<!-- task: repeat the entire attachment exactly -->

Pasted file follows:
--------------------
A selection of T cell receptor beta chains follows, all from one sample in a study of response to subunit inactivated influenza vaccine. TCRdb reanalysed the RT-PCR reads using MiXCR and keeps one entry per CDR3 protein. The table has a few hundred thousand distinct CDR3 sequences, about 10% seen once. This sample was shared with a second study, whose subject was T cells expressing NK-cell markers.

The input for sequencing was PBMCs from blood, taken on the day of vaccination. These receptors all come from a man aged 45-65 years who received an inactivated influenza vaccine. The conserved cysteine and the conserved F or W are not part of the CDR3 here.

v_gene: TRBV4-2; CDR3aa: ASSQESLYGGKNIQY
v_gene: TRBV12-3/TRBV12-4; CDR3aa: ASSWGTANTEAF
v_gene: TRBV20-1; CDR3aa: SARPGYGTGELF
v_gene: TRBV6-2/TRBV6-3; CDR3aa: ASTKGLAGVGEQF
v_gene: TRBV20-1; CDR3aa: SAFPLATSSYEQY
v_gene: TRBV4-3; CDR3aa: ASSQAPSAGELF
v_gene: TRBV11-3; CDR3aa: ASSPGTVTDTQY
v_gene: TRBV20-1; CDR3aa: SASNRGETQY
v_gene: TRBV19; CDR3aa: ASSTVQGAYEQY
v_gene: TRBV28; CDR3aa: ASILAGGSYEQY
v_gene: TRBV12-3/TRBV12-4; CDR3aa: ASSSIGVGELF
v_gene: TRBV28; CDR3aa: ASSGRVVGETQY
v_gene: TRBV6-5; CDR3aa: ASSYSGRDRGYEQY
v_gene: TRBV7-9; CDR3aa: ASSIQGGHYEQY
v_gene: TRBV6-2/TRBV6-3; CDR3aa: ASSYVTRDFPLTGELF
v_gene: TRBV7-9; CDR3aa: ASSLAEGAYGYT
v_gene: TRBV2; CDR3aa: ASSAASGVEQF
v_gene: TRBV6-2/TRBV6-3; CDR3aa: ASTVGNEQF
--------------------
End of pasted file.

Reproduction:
A selection of T cell receptor beta chains follows, all from one sample in a study of response to subunit inactivated influenza vaccine. TCRdb reanalysed the RT-PCR reads using MiXCR and keeps one entry per CDR3 protein. The table has a few hundred thousand distinct CDR3 sequences, about 10% seen once. This sample was shared with a second study, whose subject was T cells expressing NK-cell markers.

The input for sequencing was PBMCs from blood, taken on the day of vaccination. These receptors all come from a man aged 45-65 years who received an inactivated influenza vaccine. The conserved cysteine and the conserved F or W are not part of the CDR3 here.

v_gene: TRBV4-2; CDR3aa: ASSQESLYGGKNIQY
v_gene: TRBV12-3/TRBV12-4; CDR3aa: ASSWGTANTEAF
v_gene: TRBV20-1; CDR3aa: SARPGYGTGELF
v_gene: TRBV6-2/TRBV6-3; CDR3aa: ASTKGLAGVGEQF
v_gene: TRBV20-1; CDR3aa: SAFPLATSSYEQY
v_gene: TRBV4-3; CDR3aa: ASSQAPSAGELF
v_gene: TRBV11-3; CDR3aa: ASSPGTVTDTQY
v_gene: TRBV20-1; CDR3aa: SASNRGETQY
v_gene: TRBV19; CDR3aa: ASSTVQGAYEQY
v_gene: TRBV28; CDR3aa: ASILAGGSYEQY
v_gene: TRBV12-3/TRBV12-4; CDR3aa: ASSSIGVGELF
v_gene: TRBV28; CDR3aa: ASSGRVVGETQY
v_gene: TRBV6-5; CDR3aa: ASSYSGRDRGYEQY
v_gene: TRBV7-9; CDR3aa: ASSIQGGHYEQY
v_gene: TRBV6-2/TRBV6-3; CDR3aa: ASSYVTRDFPLTGELF
v_gene: TRBV7-9; CDR3aa: ASSLAEGAYGYT
v_gene: TRBV2; CDR3aa: ASSAASGVEQF
v_gene: TRBV6-2/TRBV6-3; CDR3aa: ASTVGNEQF